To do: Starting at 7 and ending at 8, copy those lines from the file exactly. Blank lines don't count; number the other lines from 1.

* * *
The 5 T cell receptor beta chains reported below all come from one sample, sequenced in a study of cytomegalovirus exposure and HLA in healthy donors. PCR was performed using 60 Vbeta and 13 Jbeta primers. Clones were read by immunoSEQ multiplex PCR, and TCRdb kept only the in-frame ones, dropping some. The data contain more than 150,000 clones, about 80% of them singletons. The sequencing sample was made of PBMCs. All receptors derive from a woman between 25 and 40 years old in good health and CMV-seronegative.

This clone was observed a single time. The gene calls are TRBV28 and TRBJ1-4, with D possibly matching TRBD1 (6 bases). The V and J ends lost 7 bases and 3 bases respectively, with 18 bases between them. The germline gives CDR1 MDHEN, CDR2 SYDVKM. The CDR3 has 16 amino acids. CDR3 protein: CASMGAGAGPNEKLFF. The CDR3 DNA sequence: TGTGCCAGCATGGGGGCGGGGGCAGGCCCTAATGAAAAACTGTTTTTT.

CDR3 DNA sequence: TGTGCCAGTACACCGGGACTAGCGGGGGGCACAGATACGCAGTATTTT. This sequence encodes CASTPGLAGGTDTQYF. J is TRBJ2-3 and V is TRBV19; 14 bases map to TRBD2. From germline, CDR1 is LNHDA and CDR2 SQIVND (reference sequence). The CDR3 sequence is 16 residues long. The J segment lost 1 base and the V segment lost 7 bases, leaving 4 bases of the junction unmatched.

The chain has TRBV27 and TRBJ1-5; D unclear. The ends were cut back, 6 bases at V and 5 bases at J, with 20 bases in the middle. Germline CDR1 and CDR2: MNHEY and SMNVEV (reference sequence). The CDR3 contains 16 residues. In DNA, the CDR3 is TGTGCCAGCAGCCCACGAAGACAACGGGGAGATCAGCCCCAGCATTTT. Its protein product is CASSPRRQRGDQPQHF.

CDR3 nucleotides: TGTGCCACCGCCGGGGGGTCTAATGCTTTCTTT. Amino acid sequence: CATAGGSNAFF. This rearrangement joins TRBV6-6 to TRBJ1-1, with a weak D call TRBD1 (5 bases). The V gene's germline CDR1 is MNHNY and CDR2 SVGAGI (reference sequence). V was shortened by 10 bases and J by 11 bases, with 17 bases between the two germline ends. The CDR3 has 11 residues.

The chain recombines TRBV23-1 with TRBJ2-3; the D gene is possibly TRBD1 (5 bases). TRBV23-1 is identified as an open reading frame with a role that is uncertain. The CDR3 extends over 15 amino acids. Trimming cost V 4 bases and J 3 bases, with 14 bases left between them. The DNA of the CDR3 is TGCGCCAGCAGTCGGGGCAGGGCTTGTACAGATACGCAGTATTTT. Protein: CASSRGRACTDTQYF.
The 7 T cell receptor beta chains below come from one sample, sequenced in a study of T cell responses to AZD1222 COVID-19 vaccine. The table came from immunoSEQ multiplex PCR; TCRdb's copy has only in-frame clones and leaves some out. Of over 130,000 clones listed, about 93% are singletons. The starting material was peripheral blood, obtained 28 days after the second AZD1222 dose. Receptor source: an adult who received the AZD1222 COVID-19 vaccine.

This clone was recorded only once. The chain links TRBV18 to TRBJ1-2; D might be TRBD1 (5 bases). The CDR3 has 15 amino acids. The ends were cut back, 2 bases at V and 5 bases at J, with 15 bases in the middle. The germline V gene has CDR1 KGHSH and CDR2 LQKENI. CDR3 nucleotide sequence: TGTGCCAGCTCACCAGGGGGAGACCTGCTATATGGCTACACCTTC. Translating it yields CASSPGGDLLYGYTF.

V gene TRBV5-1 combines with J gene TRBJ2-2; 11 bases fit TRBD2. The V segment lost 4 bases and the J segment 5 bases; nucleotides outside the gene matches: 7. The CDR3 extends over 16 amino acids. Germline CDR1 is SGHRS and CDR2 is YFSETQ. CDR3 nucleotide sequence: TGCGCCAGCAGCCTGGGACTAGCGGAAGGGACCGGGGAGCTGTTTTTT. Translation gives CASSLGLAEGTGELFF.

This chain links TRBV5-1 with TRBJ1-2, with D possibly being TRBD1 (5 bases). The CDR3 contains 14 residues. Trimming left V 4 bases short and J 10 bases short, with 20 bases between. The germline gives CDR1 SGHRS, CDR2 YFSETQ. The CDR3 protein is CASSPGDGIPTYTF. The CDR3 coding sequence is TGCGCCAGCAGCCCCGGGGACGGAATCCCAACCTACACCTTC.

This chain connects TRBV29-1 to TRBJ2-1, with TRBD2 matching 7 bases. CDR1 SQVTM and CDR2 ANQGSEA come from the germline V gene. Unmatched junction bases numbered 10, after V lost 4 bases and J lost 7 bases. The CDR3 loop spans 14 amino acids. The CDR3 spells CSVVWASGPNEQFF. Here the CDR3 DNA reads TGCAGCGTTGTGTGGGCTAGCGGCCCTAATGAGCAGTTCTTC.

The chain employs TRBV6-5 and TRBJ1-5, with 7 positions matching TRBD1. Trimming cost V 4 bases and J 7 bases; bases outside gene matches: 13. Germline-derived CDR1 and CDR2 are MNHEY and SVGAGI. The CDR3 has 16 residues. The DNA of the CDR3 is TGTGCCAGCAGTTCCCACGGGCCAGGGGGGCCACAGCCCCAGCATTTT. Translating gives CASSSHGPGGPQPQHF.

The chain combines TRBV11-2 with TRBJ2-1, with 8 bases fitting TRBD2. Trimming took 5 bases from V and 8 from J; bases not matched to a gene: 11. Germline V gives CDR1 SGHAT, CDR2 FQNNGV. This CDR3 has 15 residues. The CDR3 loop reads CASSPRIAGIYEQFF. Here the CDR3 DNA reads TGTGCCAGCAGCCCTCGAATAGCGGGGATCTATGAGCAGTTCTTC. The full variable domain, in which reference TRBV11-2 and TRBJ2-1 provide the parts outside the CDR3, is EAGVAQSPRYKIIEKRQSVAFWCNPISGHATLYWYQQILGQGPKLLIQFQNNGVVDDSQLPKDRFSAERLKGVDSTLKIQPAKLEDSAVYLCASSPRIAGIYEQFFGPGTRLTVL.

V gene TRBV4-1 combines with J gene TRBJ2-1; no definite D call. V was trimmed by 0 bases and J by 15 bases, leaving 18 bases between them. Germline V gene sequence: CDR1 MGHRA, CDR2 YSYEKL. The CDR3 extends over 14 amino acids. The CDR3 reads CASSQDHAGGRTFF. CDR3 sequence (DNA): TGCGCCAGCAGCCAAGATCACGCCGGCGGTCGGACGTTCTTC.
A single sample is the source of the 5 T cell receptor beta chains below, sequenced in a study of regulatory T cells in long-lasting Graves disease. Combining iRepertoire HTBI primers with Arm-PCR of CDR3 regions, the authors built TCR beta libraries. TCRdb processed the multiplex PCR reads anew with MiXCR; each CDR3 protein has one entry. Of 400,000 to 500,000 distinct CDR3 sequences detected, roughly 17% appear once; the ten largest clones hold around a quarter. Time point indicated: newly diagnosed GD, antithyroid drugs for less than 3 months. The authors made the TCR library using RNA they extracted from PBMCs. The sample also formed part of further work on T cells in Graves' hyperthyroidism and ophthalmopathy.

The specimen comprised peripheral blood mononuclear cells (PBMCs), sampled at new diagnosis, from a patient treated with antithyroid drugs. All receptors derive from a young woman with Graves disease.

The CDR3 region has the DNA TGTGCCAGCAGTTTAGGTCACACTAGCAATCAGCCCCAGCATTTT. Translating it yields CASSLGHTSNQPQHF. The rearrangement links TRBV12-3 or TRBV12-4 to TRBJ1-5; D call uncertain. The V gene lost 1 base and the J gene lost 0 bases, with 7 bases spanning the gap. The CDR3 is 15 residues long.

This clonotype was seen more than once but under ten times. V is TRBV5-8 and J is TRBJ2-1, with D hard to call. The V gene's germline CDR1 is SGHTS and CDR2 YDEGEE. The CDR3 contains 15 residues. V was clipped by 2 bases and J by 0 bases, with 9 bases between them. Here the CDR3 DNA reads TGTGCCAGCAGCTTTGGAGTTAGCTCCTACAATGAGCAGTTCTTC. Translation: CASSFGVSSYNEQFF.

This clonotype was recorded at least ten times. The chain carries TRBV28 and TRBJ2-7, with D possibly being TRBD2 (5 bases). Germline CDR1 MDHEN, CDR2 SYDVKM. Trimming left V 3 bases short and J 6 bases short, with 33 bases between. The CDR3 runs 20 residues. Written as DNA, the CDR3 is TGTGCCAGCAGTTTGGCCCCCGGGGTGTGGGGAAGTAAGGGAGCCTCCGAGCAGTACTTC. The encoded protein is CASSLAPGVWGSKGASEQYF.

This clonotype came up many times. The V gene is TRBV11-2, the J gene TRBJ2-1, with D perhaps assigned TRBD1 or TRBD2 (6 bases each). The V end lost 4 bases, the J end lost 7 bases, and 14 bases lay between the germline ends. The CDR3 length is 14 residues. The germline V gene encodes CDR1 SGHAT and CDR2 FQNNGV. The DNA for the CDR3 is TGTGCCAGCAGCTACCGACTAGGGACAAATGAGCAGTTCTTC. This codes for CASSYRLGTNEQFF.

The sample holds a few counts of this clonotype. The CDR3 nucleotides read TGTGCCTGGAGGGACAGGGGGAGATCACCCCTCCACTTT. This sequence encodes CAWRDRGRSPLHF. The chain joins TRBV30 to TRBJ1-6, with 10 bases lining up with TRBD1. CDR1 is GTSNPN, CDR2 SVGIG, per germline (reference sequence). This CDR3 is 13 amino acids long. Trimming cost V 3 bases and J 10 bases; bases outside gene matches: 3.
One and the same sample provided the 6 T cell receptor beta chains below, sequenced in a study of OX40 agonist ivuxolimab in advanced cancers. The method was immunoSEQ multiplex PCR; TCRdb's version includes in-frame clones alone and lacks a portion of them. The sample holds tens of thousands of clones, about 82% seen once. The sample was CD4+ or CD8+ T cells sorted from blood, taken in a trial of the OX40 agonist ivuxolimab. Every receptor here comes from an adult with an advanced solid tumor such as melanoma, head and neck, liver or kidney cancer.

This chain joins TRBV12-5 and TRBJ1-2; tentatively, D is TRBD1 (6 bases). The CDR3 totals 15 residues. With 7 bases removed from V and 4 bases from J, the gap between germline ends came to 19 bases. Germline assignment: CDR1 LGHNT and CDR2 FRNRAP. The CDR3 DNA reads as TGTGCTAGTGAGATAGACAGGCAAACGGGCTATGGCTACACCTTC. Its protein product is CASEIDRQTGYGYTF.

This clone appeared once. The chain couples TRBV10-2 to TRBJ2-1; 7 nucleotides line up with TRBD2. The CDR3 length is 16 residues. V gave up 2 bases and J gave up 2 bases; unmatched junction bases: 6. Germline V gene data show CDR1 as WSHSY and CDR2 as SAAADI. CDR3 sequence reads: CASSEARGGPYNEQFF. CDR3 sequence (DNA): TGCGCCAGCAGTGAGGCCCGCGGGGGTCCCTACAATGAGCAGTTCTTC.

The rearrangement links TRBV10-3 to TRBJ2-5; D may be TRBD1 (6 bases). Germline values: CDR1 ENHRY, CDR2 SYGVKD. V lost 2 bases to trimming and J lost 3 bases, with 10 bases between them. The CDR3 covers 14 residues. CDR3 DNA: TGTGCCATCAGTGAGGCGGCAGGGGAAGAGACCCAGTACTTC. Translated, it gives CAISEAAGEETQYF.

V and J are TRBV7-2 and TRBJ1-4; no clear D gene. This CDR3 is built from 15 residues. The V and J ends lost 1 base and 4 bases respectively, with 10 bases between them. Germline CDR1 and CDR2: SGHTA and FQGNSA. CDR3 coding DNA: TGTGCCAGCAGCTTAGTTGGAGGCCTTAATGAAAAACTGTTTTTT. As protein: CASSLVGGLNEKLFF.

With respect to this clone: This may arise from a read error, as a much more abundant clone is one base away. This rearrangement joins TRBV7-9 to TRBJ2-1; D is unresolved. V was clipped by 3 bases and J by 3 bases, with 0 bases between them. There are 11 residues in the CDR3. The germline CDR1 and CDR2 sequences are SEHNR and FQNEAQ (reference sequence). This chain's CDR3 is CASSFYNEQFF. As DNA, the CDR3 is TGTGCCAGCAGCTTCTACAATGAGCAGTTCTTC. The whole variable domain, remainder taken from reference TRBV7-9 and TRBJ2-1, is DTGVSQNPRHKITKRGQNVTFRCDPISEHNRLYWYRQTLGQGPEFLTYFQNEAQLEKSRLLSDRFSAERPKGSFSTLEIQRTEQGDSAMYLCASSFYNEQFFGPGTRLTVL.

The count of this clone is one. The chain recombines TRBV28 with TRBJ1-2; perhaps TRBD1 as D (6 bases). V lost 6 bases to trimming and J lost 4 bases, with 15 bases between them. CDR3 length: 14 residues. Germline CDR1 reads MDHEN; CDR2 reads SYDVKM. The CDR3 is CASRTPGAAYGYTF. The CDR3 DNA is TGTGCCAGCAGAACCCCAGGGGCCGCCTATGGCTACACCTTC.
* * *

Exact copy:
The 7 T cell receptor beta chains below come from one sample, sequenced in a study of T cell responses to AZD1222 COVID-19 vaccine. The table came from immunoSEQ multiplex PCR; TCRdb's copy has only in-frame clones and leaves some out. Of over 130,000 clones listed, about 93% are singletons. The starting material was peripheral blood, obtained 28 days after the second AZD1222 dose. Receptor source: an adult who received the AZD1222 COVID-19 vaccine.

This clone was recorded only once. The chain links TRBV18 to TRBJ1-2; D might be TRBD1 (5 bases). The CDR3 has 15 amino acids. The ends were cut back, 2 bases at V and 5 bases at J, with 15 bases in the middle. The germline V gene has CDR1 KGHSH and CDR2 LQKENI. CDR3 nucleotide sequence: TGTGCCAGCTCACCAGGGGGAGACCTGCTATATGGCTACACCTTC. Translating it yields CASSPGGDLLYGYTF.